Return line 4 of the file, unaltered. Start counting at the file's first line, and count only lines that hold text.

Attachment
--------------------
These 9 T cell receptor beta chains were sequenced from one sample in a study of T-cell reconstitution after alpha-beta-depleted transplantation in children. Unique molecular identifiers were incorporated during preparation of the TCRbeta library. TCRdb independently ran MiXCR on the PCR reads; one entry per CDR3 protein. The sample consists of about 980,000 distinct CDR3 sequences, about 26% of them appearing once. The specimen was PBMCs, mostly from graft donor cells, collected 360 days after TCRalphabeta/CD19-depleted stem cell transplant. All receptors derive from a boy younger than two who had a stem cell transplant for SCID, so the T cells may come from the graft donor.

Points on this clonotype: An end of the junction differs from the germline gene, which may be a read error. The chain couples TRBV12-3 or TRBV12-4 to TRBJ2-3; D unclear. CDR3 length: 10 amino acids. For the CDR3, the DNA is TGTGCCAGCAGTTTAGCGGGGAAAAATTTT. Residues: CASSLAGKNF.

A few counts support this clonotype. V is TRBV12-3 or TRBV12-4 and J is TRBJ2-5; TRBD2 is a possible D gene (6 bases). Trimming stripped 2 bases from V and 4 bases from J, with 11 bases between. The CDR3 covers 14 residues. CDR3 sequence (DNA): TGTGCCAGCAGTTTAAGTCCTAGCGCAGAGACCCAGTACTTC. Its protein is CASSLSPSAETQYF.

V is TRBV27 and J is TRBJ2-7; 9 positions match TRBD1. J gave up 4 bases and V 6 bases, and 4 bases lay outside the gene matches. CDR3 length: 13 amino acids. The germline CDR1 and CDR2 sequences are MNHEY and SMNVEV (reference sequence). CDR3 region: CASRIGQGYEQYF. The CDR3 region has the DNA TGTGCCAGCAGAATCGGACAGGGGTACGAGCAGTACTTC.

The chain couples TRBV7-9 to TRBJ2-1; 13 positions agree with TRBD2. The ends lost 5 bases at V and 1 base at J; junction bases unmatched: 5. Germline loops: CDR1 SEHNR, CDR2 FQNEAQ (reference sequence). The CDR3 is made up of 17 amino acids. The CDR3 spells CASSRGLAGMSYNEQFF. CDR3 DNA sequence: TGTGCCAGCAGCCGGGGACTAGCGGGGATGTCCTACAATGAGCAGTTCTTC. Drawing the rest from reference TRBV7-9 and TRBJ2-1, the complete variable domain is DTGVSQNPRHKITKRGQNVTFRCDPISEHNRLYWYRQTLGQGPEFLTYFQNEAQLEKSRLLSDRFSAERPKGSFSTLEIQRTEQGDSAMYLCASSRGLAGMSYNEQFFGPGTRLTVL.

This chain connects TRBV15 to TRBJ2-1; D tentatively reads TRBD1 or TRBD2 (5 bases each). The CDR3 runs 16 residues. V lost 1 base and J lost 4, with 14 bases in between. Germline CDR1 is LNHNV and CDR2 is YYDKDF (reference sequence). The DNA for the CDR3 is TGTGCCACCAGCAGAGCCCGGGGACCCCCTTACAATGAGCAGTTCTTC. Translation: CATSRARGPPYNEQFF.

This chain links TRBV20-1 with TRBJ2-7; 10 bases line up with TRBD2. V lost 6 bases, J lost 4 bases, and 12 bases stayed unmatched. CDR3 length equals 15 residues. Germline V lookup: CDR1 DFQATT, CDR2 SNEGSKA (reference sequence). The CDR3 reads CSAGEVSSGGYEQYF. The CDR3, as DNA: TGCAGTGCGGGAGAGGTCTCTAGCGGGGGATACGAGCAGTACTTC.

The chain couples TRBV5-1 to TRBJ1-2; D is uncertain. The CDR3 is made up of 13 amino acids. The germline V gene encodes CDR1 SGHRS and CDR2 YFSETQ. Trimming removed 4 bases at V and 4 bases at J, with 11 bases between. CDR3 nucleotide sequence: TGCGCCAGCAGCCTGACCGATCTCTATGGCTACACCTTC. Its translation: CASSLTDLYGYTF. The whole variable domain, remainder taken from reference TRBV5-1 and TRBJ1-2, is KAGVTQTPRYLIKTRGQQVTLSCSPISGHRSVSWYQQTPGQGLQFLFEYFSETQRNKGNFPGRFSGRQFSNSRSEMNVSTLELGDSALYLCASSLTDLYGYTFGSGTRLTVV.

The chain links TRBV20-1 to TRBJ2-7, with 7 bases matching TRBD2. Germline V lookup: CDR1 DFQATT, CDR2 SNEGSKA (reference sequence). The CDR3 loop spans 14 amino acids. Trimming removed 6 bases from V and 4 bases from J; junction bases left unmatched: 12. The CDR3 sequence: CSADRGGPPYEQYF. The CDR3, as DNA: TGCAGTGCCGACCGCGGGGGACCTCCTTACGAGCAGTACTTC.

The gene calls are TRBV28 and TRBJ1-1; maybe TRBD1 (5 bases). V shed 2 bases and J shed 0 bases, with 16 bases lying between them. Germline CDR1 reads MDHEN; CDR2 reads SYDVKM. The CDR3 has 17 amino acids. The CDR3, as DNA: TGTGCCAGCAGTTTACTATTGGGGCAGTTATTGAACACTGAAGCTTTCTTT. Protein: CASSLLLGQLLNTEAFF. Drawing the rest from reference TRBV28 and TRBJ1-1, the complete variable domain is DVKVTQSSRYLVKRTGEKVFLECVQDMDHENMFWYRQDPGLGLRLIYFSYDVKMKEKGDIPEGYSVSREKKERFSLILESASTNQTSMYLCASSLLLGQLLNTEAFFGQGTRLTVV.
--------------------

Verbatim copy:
V is TRBV27 and J is TRBJ2-7; 9 positions match TRBD1. J gave up 4 bases and V 6 bases, and 4 bases lay outside the gene matches. CDR3 length: 13 amino acids. The germline CDR1 and CDR2 sequences are MNHEY and SMNVEV (reference sequence). CDR3 region: CASRIGQGYEQYF. The CDR3 region has the DNA TGTGCCAGCAGAATCGGACAGGGGTACGAGCAGTACTTC.